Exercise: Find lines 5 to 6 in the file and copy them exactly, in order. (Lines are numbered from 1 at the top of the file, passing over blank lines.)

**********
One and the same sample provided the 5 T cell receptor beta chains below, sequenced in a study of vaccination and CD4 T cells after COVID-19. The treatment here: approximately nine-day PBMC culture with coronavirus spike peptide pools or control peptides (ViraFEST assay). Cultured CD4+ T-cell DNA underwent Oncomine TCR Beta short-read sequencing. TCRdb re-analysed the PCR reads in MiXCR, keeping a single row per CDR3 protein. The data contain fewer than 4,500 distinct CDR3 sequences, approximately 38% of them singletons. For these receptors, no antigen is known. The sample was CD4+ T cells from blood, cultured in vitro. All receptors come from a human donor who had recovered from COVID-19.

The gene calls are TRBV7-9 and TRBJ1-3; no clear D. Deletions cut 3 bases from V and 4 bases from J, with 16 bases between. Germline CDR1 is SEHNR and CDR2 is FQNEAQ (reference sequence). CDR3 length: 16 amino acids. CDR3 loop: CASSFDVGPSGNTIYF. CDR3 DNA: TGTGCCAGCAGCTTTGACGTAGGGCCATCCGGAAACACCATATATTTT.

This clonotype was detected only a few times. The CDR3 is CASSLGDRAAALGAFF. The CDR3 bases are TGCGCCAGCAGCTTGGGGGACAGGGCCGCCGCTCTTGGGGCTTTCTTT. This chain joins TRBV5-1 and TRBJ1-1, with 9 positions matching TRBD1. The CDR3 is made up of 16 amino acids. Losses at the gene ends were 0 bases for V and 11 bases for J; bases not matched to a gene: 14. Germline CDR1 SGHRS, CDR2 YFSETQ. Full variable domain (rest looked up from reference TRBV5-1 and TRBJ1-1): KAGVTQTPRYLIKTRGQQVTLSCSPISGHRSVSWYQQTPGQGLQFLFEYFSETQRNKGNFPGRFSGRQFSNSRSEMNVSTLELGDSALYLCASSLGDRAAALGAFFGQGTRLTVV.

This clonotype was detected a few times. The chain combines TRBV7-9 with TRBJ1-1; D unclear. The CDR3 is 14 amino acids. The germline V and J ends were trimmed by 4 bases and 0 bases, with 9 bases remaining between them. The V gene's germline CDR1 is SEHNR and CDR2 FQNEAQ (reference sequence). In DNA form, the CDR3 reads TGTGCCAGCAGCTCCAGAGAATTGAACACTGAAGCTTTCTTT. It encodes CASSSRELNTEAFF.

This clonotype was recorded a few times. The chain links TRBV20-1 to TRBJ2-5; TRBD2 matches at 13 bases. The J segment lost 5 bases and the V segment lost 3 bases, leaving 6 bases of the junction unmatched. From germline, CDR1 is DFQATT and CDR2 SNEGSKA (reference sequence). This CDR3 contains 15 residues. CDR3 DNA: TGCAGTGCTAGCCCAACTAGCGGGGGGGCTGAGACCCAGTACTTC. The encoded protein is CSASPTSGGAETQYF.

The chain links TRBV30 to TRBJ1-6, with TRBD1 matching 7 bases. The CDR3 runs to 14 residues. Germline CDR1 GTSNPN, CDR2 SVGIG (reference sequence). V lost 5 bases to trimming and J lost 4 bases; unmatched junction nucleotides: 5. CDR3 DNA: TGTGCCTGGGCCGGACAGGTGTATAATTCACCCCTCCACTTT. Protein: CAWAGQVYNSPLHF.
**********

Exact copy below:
This clonotype was recorded a few times. The chain links TRBV20-1 to TRBJ2-5; TRBD2 matches at 13 bases. The J segment lost 5 bases and the V segment lost 3 bases, leaving 6 bases of the junction unmatched. From germline, CDR1 is DFQATT and CDR2 SNEGSKA (reference sequence). This CDR3 contains 15 residues. CDR3 DNA: TGCAGTGCTAGCCCAACTAGCGGGGGGGCTGAGACCCAGTACTTC. The encoded protein is CSASPTSGGAETQYF.

The chain links TRBV30 to TRBJ1-6, with TRBD1 matching 7 bases. The CDR3 runs to 14 residues. Germline CDR1 GTSNPN, CDR2 SVGIG (reference sequence). V lost 5 bases to trimming and J lost 4 bases; unmatched junction nucleotides: 5. CDR3 DNA: TGTGCCTGGGCCGGACAGGTGTATAATTCACCCCTCCACTTT. Protein: CAWAGQVYNSPLHF.